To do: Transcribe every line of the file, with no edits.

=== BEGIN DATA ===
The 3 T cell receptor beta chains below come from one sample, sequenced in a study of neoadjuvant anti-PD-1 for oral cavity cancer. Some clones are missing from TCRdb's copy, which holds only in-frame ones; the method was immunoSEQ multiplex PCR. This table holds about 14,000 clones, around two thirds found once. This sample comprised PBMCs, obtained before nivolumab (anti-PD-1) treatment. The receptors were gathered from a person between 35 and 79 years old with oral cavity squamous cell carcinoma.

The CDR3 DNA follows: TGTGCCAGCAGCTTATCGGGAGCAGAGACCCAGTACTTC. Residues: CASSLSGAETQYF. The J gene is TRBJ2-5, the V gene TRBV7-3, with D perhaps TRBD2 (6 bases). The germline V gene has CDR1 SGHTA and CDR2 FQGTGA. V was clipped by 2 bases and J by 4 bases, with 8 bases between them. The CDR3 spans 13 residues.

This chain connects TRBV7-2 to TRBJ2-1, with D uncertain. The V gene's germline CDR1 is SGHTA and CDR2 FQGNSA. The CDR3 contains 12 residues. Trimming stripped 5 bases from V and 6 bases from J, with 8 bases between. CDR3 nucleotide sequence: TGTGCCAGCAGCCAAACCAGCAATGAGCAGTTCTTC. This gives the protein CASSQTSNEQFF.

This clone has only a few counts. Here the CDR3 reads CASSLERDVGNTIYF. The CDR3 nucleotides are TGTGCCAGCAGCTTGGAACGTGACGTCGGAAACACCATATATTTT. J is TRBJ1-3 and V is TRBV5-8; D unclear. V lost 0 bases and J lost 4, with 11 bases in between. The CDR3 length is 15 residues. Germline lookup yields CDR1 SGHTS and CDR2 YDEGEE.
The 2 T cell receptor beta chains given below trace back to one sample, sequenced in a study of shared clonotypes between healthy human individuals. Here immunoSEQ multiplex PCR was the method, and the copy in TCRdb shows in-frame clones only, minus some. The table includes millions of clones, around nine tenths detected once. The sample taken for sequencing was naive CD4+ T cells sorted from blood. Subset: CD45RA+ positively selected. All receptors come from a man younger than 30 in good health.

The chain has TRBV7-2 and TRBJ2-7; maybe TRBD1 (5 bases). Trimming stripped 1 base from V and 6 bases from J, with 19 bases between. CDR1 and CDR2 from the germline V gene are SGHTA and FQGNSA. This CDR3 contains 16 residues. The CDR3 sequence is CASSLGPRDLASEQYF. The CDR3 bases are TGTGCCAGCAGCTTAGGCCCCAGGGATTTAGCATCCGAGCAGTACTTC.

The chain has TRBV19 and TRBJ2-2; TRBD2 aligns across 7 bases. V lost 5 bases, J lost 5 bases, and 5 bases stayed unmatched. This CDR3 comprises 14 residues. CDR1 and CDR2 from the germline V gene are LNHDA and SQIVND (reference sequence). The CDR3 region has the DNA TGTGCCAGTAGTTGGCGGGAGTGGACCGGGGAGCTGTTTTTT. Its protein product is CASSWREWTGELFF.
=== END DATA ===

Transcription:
The 3 T cell receptor beta chains below come from one sample, sequenced in a study of neoadjuvant anti-PD-1 for oral cavity cancer. Some clones are missing from TCRdb's copy, which holds only in-frame ones; the method was immunoSEQ multiplex PCR. This table holds about 14,000 clones, around two thirds found once. This sample comprised PBMCs, obtained before nivolumab (anti-PD-1) treatment. The receptors were gathered from a person between 35 and 79 years old with oral cavity squamous cell carcinoma.

The CDR3 DNA follows: TGTGCCAGCAGCTTATCGGGAGCAGAGACCCAGTACTTC. Residues: CASSLSGAETQYF. The J gene is TRBJ2-5, the V gene TRBV7-3, with D perhaps TRBD2 (6 bases). The germline V gene has CDR1 SGHTA and CDR2 FQGTGA. V was clipped by 2 bases and J by 4 bases, with 8 bases between them. The CDR3 spans 13 residues.

This chain connects TRBV7-2 to TRBJ2-1, with D uncertain. The V gene's germline CDR1 is SGHTA and CDR2 FQGNSA. The CDR3 contains 12 residues. Trimming stripped 5 bases from V and 6 bases from J, with 8 bases between. CDR3 nucleotide sequence: TGTGCCAGCAGCCAAACCAGCAATGAGCAGTTCTTC. This gives the protein CASSQTSNEQFF.

This clone has only a few counts. Here the CDR3 reads CASSLERDVGNTIYF. The CDR3 nucleotides are TGTGCCAGCAGCTTGGAACGTGACGTCGGAAACACCATATATTTT. J is TRBJ1-3 and V is TRBV5-8; D unclear. V lost 0 bases and J lost 4, with 11 bases in between. The CDR3 length is 15 residues. Germline lookup yields CDR1 SGHTS and CDR2 YDEGEE.
The 2 T cell receptor beta chains given below trace back to one sample, sequenced in a study of shared clonotypes between healthy human individuals. Here immunoSEQ multiplex PCR was the method, and the copy in TCRdb shows in-frame clones only, minus some. The table includes millions of clones, around nine tenths detected once. The sample taken for sequencing was naive CD4+ T cells sorted from blood. Subset: CD45RA+ positively selected. All receptors come from a man younger than 30 in good health.

The chain has TRBV7-2 and TRBJ2-7; maybe TRBD1 (5 bases). Trimming stripped 1 base from V and 6 bases from J, with 19 bases between. CDR1 and CDR2 from the germline V gene are SGHTA and FQGNSA. This CDR3 contains 16 residues. The CDR3 sequence is CASSLGPRDLASEQYF. The CDR3 bases are TGTGCCAGCAGCTTAGGCCCCAGGGATTTAGCATCCGAGCAGTACTTC.

The chain has TRBV19 and TRBJ2-2; TRBD2 aligns across 7 bases. V lost 5 bases, J lost 5 bases, and 5 bases stayed unmatched. This CDR3 comprises 14 residues. CDR1 and CDR2 from the germline V gene are LNHDA and SQIVND (reference sequence). The CDR3 region has the DNA TGTGCCAGTAGTTGGCGGGAGTGGACCGGGGAGCTGTTTTTT. Its protein product is CASSWREWTGELFF.